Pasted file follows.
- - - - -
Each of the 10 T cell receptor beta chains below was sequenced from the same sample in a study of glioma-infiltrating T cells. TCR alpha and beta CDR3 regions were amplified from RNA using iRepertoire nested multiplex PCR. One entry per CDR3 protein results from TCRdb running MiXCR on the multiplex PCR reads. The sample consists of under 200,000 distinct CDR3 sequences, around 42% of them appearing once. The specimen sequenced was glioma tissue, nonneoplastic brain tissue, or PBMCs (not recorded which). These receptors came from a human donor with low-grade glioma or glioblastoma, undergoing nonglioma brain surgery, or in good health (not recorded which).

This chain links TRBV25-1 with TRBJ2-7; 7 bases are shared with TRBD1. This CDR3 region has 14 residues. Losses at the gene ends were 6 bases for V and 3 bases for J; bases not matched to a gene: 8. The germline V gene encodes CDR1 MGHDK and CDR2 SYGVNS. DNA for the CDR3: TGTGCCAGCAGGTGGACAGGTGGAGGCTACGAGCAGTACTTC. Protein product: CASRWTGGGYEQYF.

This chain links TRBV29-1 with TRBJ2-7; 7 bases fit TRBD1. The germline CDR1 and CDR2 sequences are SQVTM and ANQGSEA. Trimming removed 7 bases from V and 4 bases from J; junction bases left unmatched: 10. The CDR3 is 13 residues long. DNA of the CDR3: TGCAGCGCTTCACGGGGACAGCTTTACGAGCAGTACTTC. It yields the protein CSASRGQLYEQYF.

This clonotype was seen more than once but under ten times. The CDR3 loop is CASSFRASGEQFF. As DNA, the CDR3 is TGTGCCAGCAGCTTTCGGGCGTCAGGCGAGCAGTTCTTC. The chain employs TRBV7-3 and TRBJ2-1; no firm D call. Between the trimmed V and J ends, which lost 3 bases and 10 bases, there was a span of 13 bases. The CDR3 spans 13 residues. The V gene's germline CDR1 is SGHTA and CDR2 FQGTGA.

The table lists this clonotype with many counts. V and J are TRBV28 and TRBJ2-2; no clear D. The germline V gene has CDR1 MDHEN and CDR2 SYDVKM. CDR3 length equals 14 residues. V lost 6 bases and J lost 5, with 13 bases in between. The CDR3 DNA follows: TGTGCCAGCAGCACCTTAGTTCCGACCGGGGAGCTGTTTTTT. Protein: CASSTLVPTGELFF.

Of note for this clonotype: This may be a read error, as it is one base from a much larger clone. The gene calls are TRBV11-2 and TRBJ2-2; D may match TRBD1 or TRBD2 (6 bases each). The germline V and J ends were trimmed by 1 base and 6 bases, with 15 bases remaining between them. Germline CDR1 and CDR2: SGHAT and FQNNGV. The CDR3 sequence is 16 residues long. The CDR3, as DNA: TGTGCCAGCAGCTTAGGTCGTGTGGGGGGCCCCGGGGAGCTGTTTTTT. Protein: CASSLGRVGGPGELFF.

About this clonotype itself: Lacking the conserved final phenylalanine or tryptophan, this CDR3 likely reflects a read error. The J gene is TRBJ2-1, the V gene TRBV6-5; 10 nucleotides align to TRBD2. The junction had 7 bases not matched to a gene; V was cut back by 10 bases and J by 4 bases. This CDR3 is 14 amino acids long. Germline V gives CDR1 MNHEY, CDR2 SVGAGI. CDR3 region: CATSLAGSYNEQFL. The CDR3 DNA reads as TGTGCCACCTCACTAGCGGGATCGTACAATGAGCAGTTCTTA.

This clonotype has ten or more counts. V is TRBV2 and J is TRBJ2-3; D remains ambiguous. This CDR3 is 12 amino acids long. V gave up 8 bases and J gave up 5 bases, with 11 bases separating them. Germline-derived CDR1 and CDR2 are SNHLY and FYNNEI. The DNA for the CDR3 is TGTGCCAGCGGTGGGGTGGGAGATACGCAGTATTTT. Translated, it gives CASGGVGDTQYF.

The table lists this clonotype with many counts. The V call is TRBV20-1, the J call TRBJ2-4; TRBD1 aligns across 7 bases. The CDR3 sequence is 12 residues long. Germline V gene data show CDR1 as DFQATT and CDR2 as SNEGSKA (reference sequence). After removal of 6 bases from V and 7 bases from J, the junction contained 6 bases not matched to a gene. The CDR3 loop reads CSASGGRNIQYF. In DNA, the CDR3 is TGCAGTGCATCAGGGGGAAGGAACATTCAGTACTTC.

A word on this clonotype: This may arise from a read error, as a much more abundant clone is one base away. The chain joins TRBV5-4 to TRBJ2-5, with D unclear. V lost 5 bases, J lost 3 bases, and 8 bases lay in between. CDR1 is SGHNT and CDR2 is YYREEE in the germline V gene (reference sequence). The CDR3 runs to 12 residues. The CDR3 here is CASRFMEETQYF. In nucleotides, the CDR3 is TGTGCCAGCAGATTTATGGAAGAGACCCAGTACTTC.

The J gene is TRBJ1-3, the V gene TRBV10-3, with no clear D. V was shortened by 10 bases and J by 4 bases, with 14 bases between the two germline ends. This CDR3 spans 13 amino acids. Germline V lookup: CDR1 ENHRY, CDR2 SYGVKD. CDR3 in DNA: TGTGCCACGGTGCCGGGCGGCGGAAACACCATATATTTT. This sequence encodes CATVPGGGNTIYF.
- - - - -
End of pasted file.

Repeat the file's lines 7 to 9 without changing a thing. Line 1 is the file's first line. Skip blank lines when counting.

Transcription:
About this clonotype itself: Lacking the conserved final phenylalanine or tryptophan, this CDR3 likely reflects a read error. The J gene is TRBJ2-1, the V gene TRBV6-5; 10 nucleotides align to TRBD2. The junction had 7 bases not matched to a gene; V was cut back by 10 bases and J by 4 bases. This CDR3 is 14 amino acids long. Germline V gives CDR1 MNHEY, CDR2 SVGAGI. CDR3 region: CATSLAGSYNEQFL. The CDR3 DNA reads as TGTGCCACCTCACTAGCGGGATCGTACAATGAGCAGTTCTTA.

This clonotype has ten or more counts. V is TRBV2 and J is TRBJ2-3; D remains ambiguous. This CDR3 is 12 amino acids long. V gave up 8 bases and J gave up 5 bases, with 11 bases separating them. Germline-derived CDR1 and CDR2 are SNHLY and FYNNEI. The DNA for the CDR3 is TGTGCCAGCGGTGGGGTGGGAGATACGCAGTATTTT. Translated, it gives CASGGVGDTQYF.

The table lists this clonotype with many counts. The V call is TRBV20-1, the J call TRBJ2-4; TRBD1 aligns across 7 bases. The CDR3 sequence is 12 residues long. Germline V gene data show CDR1 as DFQATT and CDR2 as SNEGSKA (reference sequence). After removal of 6 bases from V and 7 bases from J, the junction contained 6 bases not matched to a gene. The CDR3 loop reads CSASGGRNIQYF. In DNA, the CDR3 is TGCAGTGCATCAGGGGGAAGGAACATTCAGTACTTC.